Fit's Tips: The best thing to do is to ditch those high heels and wear flats, or alternate every other day between heels and comfy shoes. Your feet, knees, hips and low back will love you for 

Monday, 21 November 2011

~ mY eLeGaNt pRoDuCt ~

fEaTuReD pRoDuCt :
rEnT wEdDiNg gOwN
# wEdDiNg GoWn fOr sAlE
# aCcEsSoRiEs

RG2028 :

WG1019 :

RG2031 :

Product Link

Private universities are universities not operated by governments, although many receive public subsidies, especially in the form of tax breaks and public student loans and grants. Depending on their location, private universities may be subject to government regulation. Private universities are comparable clarification needed to public universities and national universities. In fact, some of the world's most renowned universities, such as Princeton University, Harvard University, Massachusetts Institute of Technology and Stanford university, are private universities. However, private universities are not to be confused with commercial for-profit universities which run as business organizations.


Tunku Abdul Rahman University is one of the well-known private, coeducational comprehensive research university based in Malaysia

Sunday, 20 November 2011


 A computer virus is a computer program that can replicate itself and spread from one computer to another. The term "virus" is also commonly but erroneously used to refer to other types of malware, including but not limited to adware and spyware programs that do not have the reproductive ability. A true virus can spread from one computer to another (in some form of executable code) when its host is taken to the target computer; for instance because a user sent it over a network or the Internet, or carried it on a removable medium such as a floppy disk, CD, DVD, or USB drive.

Viruses can increase their chances of spreading to other computers by infecting files on a network file system or a file system that is accessed by another computer.

As stated above, the term "computer virus" is sometimes used as a catch-all phrase to include all types of emalwar, even those that do not have the reproductive ability. Malware includes computer viruses, computer worms, Trojan horses, most rootkits, spyware, dishonest adware and other malicious and unwanted software, including true viruses. Viruses are sometimes confused with worms and Trojan horses, which are technically different. A worm can exploit security vulnerabilities to spread itself automatically to other computers through networks, while a Trojan horse is a program that appears harmless but hides malicious functions. Worms and Trojan horses, like viruses, may harm a computer system's data or performance. Some viruses and other malware have symptoms noticeable to the computer user, but many are surreptitious or simply do nothing to call attention to themselves. Some viruses do nothing beyond reproducing themselves.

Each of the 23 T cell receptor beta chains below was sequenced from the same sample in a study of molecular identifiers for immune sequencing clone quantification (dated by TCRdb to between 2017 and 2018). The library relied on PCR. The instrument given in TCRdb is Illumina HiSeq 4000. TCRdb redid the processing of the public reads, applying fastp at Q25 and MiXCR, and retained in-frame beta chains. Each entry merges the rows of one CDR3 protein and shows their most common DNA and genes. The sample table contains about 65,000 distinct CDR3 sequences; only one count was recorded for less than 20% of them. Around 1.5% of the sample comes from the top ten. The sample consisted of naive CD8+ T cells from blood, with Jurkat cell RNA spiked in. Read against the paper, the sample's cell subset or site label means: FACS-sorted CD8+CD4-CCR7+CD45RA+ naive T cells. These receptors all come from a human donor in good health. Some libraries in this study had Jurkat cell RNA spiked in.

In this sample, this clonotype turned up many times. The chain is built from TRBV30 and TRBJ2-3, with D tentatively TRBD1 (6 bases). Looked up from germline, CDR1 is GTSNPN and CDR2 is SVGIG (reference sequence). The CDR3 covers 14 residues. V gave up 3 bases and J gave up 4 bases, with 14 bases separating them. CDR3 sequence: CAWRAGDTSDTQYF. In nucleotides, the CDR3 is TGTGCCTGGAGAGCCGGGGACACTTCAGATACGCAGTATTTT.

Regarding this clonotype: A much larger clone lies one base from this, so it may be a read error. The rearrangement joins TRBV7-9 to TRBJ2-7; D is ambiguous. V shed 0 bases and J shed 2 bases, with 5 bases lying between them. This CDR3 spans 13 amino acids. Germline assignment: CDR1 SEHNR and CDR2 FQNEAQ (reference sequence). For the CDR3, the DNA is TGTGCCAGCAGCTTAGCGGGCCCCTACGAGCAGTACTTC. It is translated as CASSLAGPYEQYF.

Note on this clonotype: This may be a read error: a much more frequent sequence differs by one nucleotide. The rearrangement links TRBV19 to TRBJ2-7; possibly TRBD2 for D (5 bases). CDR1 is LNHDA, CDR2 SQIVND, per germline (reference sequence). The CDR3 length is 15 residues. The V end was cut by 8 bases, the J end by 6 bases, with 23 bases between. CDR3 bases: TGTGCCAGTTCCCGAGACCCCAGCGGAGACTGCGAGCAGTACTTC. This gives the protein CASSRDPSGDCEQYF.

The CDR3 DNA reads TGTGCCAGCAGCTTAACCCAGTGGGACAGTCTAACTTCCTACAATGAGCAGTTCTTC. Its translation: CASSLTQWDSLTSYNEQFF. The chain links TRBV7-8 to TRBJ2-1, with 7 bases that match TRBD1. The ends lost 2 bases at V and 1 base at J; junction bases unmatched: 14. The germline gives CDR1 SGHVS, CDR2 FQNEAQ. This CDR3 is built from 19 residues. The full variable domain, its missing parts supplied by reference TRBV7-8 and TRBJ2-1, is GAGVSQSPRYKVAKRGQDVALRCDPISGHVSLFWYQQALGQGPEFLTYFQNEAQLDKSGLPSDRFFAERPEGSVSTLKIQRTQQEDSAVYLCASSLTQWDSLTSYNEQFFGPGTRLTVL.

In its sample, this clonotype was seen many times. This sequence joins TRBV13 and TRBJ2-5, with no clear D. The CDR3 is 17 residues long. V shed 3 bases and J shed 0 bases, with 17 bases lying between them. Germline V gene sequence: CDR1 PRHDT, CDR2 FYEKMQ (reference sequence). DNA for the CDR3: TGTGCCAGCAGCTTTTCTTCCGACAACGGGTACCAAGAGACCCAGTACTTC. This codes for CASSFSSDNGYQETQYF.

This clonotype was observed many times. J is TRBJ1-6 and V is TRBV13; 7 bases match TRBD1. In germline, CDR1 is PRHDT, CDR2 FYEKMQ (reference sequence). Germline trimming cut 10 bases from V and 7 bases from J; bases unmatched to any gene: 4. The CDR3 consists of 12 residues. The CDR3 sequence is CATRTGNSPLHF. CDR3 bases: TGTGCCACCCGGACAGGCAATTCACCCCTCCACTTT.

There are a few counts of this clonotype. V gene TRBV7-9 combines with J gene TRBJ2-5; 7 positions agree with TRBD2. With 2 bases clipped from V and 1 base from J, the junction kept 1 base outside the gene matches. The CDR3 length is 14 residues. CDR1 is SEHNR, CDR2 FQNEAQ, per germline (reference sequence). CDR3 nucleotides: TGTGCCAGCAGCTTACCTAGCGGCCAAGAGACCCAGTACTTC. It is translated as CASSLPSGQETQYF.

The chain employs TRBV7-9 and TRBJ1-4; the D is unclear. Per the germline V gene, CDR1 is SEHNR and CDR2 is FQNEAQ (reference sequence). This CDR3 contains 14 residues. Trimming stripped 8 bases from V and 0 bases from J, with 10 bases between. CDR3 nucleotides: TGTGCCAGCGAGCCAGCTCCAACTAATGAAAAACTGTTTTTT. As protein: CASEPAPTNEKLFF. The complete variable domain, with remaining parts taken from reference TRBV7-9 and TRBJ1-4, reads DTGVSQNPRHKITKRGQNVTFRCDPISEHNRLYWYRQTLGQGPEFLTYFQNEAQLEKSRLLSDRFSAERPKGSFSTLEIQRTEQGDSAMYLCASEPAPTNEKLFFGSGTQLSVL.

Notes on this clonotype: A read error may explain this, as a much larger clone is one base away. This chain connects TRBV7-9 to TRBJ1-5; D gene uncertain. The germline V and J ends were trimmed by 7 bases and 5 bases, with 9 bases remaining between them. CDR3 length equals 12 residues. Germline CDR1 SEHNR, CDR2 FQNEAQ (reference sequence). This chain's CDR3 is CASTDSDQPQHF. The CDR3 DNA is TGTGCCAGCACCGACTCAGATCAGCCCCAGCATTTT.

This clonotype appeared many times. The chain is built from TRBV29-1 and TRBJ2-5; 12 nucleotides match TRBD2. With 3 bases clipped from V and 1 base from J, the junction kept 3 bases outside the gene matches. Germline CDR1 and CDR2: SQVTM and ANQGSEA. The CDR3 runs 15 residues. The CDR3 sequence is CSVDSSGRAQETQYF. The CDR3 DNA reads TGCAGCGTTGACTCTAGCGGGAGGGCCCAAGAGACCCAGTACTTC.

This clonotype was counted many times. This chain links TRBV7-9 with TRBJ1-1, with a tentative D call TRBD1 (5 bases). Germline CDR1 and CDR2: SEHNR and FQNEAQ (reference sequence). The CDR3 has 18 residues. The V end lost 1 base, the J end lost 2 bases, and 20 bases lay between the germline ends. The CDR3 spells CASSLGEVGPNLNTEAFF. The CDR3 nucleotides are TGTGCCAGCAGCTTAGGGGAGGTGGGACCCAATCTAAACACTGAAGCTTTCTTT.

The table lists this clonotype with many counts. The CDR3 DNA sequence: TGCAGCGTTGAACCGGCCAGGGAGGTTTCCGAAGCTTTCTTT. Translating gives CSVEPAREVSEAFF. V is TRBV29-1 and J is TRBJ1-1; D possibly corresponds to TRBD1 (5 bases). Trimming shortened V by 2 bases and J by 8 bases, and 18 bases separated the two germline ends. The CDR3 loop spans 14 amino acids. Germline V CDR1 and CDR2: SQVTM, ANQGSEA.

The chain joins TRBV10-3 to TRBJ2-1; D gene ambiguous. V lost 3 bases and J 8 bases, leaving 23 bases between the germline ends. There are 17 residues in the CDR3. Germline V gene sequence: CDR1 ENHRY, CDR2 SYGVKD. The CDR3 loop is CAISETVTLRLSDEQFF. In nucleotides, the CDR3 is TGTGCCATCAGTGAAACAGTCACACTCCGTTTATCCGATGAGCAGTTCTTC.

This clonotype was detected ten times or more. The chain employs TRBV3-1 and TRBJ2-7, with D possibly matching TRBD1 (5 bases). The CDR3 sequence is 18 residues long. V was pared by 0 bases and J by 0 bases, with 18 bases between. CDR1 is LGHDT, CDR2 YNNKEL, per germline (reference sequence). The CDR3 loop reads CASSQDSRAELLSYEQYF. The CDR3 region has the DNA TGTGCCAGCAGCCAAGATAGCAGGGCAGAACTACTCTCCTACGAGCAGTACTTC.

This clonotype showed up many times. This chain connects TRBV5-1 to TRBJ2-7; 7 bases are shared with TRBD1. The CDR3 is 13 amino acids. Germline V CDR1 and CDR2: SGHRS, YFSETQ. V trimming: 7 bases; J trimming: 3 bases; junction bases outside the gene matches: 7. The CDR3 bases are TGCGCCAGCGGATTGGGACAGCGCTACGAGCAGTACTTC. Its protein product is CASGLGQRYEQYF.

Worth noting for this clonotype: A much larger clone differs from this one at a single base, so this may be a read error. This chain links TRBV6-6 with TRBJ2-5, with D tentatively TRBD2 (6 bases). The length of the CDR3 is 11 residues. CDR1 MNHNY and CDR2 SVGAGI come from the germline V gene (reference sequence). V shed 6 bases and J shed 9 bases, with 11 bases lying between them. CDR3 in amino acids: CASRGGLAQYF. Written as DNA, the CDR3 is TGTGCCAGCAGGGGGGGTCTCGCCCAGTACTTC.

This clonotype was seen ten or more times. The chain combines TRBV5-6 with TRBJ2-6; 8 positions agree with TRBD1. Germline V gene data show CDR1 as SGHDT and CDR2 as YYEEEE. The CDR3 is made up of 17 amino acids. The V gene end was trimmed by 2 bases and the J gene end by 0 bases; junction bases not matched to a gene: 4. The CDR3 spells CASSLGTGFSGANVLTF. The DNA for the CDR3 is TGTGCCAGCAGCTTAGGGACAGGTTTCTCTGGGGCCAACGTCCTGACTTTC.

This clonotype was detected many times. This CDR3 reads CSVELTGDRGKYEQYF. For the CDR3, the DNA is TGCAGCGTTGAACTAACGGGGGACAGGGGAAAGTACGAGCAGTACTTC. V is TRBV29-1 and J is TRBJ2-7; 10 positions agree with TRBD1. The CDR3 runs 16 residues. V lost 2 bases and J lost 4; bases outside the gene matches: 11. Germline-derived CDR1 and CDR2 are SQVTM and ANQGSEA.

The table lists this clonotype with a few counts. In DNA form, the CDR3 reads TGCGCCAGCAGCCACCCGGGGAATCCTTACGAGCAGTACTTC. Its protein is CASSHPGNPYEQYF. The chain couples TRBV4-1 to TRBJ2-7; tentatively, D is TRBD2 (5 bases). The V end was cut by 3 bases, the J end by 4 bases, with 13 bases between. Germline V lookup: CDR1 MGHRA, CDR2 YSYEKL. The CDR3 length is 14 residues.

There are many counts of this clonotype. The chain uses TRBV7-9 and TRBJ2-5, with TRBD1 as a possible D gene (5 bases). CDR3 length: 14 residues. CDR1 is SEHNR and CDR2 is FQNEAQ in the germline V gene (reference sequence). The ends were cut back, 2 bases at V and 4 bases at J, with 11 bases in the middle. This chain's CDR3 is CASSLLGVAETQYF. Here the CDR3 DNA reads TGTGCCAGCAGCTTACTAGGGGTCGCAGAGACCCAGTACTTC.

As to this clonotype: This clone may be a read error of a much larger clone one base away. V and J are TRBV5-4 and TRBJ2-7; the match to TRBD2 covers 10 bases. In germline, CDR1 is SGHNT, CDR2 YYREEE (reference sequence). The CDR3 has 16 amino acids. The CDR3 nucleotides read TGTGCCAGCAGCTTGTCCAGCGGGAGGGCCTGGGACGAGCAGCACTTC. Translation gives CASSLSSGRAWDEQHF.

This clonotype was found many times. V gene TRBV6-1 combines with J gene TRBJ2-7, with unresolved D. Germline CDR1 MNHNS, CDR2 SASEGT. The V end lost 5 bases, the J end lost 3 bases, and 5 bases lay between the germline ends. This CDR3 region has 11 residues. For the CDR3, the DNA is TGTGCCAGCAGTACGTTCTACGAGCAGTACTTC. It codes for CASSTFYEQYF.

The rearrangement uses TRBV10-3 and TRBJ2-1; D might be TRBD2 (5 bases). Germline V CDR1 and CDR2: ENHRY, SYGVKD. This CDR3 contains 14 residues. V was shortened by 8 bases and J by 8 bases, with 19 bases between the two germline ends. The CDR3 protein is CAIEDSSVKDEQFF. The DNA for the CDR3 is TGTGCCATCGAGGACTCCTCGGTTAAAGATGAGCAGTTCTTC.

Infection strategies
In order to replicate itself, a virus must be permitted to execute code and write to memory. For this reason, many viruses attach themselves to executable files that may be part of legitimate programs. If a user attempts to launch an infected program, the virus' code may be executed simultaneously. Viruses can be divided into two types based on their behavior when they are executed. Nonresident viruses immediately search for other hosts that can be infected, infect those targets, and finally transfer control to the application program they infected. Resident viruses do not search for hosts when they are started. Instead, a resident virus loads itself into memory on execution and transfers control to the host program. The virus stays active in the background and infects new hosts when those files are accessed by other programs or the operating system itself.